If you’re not familiar with the name Caleb Joseph, you’re not alone. The 28-year-old, drafted by the Orioles in the seventh round of the 2008 draft, made his major league debut on May 7 this season and has been playing regularly behind the dish since catcher Matt Wieters succumbed to a season-ending elbow injury.
On August 1, Joseph went 0-for-3 with a pair of strikeouts against the Mariners, dropping his batting average to .199 and his OPS to .577. Since then, though, Joseph has caught fire. His second-inning two-run home run against Cardinals starter John Lackey today was his fifth home run in his last five games. As MLB.com’s David Wilson notes, Joseph has become the 15th catcher to homer in five consecutive games. Reds catcher Devin Mesoraco also accomplished the feat earlier this season, between June 20-25.
The record for home runs in consecutive games by a catcher is six, held by Walker Cooper, a catcher for the New York Giants in 1947. The overall record is eight consecutive games with a home run, accomplished by three players: Dale Long (1956), Don Mattingly (1987), and Ken Griffey, Jr. (1993).
Including today’s 2-for-4 performance, Joseph is now slashing .227/.287/.429 with eight home runs and 21 RBI in 175 plate appearances.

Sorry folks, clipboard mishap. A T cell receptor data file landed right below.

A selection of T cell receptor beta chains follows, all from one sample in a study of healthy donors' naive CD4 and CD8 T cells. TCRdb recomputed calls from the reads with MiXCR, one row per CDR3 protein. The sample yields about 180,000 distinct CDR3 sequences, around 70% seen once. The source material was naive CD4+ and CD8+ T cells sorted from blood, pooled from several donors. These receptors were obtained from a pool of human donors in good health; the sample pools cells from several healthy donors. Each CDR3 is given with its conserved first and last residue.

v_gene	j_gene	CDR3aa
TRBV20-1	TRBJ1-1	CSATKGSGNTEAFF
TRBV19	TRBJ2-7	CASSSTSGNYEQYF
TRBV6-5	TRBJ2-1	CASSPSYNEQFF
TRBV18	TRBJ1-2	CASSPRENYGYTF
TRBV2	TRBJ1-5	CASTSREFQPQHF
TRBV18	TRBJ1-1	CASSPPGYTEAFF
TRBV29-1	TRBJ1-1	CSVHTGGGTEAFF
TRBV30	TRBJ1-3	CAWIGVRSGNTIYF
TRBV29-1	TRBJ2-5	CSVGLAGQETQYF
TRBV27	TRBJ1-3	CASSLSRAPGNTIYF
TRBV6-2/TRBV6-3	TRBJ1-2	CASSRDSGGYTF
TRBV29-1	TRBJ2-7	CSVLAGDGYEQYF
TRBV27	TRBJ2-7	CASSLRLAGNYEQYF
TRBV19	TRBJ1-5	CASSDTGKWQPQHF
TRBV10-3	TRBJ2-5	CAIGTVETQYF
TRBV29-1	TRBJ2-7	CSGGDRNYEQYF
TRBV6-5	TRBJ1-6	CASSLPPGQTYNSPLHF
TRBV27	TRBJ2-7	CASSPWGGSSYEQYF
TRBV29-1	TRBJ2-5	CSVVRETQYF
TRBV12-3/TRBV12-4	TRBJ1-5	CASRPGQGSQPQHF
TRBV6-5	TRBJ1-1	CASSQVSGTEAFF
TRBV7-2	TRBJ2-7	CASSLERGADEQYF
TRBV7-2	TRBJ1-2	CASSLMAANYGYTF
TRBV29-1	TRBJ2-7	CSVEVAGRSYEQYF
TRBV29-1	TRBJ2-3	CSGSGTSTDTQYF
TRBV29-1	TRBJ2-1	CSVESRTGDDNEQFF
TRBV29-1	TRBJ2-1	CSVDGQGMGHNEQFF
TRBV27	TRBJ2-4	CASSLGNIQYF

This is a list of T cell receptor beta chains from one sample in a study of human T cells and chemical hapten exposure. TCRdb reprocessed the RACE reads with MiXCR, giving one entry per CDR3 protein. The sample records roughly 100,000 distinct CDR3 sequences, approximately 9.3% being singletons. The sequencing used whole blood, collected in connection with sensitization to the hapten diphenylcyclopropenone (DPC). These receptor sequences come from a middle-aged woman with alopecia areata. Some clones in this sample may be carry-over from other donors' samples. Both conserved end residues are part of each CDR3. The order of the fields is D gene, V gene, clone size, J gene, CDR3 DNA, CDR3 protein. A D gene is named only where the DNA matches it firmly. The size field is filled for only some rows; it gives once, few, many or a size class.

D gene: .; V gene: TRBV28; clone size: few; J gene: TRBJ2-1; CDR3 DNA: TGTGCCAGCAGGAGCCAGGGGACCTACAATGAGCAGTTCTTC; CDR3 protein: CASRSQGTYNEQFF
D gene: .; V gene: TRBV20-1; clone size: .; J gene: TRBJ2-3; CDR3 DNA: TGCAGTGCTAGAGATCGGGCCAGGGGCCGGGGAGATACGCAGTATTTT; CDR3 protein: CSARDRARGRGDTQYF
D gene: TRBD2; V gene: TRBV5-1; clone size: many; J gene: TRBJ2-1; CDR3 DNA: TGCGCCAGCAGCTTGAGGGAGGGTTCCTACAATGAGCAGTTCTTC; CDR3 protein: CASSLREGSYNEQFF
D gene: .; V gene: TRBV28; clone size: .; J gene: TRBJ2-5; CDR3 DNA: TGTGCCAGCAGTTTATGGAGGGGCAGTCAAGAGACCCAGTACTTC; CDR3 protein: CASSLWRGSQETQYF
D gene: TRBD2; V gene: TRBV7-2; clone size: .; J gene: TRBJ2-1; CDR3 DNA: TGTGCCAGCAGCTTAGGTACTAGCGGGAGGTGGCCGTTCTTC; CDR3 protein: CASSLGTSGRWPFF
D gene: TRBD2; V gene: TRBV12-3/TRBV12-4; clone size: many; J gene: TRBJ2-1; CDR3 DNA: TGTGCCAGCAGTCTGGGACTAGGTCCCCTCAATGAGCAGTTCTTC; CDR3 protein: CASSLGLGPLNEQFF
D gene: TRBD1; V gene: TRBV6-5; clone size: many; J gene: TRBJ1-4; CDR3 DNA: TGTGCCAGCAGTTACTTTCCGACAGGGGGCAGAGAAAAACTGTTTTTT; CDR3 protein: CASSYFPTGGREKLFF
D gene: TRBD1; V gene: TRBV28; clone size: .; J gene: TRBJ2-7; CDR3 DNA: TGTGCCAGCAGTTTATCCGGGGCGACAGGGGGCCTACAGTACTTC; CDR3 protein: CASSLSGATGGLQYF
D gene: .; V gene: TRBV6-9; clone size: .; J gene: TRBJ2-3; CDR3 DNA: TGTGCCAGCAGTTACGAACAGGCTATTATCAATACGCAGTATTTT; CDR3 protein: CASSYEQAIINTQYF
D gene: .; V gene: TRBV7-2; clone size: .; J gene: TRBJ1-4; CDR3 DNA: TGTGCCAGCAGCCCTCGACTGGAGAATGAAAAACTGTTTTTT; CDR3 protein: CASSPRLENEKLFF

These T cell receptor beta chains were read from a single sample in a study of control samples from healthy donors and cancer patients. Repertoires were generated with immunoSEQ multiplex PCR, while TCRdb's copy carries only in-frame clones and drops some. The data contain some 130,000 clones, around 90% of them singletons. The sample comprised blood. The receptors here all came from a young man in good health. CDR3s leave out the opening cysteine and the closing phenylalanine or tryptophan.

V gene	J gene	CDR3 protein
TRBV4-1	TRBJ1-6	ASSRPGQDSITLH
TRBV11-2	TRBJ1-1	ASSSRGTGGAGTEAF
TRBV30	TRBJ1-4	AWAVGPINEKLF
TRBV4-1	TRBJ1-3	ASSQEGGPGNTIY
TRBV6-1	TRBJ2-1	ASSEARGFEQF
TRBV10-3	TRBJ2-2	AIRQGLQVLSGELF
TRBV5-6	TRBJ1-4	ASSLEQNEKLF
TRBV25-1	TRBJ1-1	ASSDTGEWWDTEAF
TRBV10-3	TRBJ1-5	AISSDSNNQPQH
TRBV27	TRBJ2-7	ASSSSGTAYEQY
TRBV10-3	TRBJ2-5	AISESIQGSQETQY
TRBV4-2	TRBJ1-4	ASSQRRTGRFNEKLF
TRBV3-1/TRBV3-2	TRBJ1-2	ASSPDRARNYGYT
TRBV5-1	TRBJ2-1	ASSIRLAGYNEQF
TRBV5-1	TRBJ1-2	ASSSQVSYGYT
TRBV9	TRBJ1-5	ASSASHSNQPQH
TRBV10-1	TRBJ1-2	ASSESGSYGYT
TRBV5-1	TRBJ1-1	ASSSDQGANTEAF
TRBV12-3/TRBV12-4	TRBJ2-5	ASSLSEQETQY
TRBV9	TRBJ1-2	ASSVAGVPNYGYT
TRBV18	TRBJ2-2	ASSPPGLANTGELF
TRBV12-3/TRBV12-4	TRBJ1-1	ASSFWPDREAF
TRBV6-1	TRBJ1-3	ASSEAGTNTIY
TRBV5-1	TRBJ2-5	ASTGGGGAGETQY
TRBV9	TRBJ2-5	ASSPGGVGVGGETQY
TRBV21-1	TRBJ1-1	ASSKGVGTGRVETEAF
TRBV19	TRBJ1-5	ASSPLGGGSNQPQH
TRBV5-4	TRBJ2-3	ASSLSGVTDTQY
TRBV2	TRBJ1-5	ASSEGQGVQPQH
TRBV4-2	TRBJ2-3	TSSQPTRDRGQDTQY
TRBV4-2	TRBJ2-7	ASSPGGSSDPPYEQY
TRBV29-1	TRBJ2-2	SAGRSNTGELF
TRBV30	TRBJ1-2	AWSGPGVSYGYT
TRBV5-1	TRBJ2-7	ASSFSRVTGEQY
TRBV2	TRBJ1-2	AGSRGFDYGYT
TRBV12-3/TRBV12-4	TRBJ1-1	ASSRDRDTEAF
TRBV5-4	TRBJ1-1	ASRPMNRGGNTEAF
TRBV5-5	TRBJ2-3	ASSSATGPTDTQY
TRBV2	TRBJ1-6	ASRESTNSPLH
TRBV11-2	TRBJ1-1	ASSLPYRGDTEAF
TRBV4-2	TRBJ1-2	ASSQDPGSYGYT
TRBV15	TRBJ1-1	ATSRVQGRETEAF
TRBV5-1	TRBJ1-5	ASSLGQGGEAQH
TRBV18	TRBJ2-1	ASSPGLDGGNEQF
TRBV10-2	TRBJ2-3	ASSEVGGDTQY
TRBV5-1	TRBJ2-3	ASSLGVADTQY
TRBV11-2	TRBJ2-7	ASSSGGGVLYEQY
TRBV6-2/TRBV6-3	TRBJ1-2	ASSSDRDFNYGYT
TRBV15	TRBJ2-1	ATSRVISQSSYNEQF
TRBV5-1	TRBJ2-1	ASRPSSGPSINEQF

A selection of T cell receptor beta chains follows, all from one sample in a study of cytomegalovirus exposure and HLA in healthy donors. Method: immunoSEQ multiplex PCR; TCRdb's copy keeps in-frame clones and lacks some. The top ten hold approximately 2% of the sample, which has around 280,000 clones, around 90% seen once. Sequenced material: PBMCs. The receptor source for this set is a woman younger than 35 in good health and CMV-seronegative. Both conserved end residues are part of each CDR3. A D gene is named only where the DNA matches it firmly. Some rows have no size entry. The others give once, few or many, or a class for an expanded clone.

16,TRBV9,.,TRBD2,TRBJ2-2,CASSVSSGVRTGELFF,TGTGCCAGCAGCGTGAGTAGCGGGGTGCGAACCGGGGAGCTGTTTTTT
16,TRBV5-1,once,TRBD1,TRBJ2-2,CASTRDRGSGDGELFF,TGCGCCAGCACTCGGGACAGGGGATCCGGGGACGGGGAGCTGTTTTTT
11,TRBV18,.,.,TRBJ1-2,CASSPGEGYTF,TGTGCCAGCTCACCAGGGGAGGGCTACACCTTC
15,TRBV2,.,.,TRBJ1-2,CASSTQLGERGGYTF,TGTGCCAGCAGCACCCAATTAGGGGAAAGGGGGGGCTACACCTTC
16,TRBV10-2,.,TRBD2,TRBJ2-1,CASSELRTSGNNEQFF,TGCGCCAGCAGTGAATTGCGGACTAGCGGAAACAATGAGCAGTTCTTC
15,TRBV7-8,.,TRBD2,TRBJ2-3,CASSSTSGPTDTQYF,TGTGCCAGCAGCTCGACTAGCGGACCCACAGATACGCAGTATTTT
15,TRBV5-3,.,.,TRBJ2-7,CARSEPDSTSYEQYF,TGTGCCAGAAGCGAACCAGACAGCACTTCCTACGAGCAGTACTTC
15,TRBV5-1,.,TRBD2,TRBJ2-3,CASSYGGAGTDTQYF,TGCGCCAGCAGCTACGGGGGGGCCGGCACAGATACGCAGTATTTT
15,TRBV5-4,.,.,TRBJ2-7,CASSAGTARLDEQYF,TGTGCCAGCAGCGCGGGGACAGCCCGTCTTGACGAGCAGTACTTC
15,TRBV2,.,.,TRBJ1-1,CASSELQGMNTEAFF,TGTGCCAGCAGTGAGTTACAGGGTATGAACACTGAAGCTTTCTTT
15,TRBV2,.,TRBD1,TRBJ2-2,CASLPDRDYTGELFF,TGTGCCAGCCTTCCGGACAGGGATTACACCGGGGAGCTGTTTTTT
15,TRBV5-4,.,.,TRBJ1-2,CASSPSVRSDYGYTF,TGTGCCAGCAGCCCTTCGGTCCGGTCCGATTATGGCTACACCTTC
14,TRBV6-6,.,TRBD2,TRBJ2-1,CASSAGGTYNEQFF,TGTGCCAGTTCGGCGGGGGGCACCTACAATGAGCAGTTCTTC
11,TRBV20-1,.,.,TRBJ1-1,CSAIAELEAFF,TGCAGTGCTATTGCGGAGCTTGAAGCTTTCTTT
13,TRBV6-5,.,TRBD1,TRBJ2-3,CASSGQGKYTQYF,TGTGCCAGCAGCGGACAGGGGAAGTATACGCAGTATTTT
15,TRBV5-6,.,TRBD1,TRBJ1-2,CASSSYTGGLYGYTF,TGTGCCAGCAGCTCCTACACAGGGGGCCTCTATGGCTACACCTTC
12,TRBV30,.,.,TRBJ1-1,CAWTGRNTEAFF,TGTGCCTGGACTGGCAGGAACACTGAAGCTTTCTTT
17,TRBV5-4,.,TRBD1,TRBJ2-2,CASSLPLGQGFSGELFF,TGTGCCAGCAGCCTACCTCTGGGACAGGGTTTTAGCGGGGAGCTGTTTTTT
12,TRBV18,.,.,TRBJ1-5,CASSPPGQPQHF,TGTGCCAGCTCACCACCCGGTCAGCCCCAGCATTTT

The Padres fired manager Andy Green on Saturday, per an official team release. Bench coach Rod Barajas will step into the position for the remaining eight games of the 2019 season.
Executive Vice President and GM A.J. Preller gave a statement in the wake of Green’s dismissal:
I want to thank Andy for his tireless work and dedication to the Padres over the last four seasons. This was an incredibly difficult decision, but one we felt was necessary at this time to take our organization to the next level and expedite the process of bringing a championship to San Diego. Our search for a new manager will begin immediately.
In additional comments made to reporters, Preller added that the decision had not been made based on the Padres’ current win-loss record (a fourth-place 69-85 in the NL West), but rather on the lack of response coming from the team.
“Looking at the performance, looking at it from an improvement standing, we haven’t seen the team respond in the last few months,” Preller said. “When you get to the point where you’re questioning where things are headed … we have to make that call.”
Since his hiring in October 2015, Green has faced considerable challenges on the Padres’ long and winding path to postseason contention. He shepherded San Diego through four consecutive losing seasons, drawing a career 274-366 record as the club extended their streak to 13 seasons without a playoff appearance. And, despite some definite strides in the right direction — including an eight-year, $144 million pact with Eric Hosmer, a 10-year, $300 million pact with superstar Manny Machado, and the development of top prospect Fernando Tatís Jr. — lingering injuries and inexplicable slumps from key players stalled the rebuild longer than the Padres would have liked.
For now, they’ll prepare to roll the dice with a new skipper in 2020, though any potential candidates have yet to be identified for the role. It won’t come cheap, either, as Green inked a four-year extension back in 2017 — one that should have seen him through the team’s 2021 campaign.